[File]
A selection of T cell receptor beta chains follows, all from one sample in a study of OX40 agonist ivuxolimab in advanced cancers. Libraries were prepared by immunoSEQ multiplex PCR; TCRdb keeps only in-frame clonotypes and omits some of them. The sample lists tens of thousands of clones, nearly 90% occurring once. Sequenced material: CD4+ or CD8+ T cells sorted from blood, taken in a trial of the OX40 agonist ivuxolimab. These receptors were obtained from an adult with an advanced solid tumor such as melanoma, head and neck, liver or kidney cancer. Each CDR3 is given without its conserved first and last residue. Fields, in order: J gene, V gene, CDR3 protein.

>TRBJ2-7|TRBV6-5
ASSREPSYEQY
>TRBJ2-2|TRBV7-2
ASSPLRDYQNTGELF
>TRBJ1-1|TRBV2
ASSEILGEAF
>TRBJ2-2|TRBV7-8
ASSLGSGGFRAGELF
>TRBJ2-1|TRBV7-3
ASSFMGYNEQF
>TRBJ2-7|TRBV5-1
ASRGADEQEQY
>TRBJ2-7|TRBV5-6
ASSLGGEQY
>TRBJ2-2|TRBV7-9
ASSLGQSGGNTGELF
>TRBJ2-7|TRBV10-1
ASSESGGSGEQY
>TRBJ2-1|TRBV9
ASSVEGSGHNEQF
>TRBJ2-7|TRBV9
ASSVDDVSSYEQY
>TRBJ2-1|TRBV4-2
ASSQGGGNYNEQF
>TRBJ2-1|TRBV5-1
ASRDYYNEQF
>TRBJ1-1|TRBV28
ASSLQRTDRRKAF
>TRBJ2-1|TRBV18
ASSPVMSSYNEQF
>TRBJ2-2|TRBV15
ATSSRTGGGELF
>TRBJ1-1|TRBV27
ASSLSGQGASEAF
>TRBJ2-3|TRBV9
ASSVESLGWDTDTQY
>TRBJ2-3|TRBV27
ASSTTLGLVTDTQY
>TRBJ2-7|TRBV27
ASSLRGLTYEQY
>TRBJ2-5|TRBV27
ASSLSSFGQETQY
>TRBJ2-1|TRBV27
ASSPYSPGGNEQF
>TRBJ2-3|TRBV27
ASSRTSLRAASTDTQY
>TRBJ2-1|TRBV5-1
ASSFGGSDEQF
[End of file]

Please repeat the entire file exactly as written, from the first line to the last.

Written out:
A selection of T cell receptor beta chains follows, all from one sample in a study of OX40 agonist ivuxolimab in advanced cancers. Libraries were prepared by immunoSEQ multiplex PCR; TCRdb keeps only in-frame clonotypes and omits some of them. The sample lists tens of thousands of clones, nearly 90% occurring once. Sequenced material: CD4+ or CD8+ T cells sorted from blood, taken in a trial of the OX40 agonist ivuxolimab. These receptors were obtained from an adult with an advanced solid tumor such as melanoma, head and neck, liver or kidney cancer. Each CDR3 is given without its conserved first and last residue. Fields, in order: J gene, V gene, CDR3 protein.

>TRBJ2-7|TRBV6-5
ASSREPSYEQY
>TRBJ2-2|TRBV7-2
ASSPLRDYQNTGELF
>TRBJ1-1|TRBV2
ASSEILGEAF
>TRBJ2-2|TRBV7-8
ASSLGSGGFRAGELF
>TRBJ2-1|TRBV7-3
ASSFMGYNEQF
>TRBJ2-7|TRBV5-1
ASRGADEQEQY
>TRBJ2-7|TRBV5-6
ASSLGGEQY
>TRBJ2-2|TRBV7-9
ASSLGQSGGNTGELF
>TRBJ2-7|TRBV10-1
ASSESGGSGEQY
>TRBJ2-1|TRBV9
ASSVEGSGHNEQF
>TRBJ2-7|TRBV9
ASSVDDVSSYEQY
>TRBJ2-1|TRBV4-2
ASSQGGGNYNEQF
>TRBJ2-1|TRBV5-1
ASRDYYNEQF
>TRBJ1-1|TRBV28
ASSLQRTDRRKAF
>TRBJ2-1|TRBV18
ASSPVMSSYNEQF
>TRBJ2-2|TRBV15
ATSSRTGGGELF
>TRBJ1-1|TRBV27
ASSLSGQGASEAF
>TRBJ2-3|TRBV9
ASSVESLGWDTDTQY
>TRBJ2-3|TRBV27
ASSTTLGLVTDTQY
>TRBJ2-7|TRBV27
ASSLRGLTYEQY
>TRBJ2-5|TRBV27
ASSLSSFGQETQY
>TRBJ2-1|TRBV27
ASSPYSPGGNEQF
>TRBJ2-3|TRBV27
ASSRTSLRAASTDTQY
>TRBJ2-1|TRBV5-1
ASSFGGSDEQF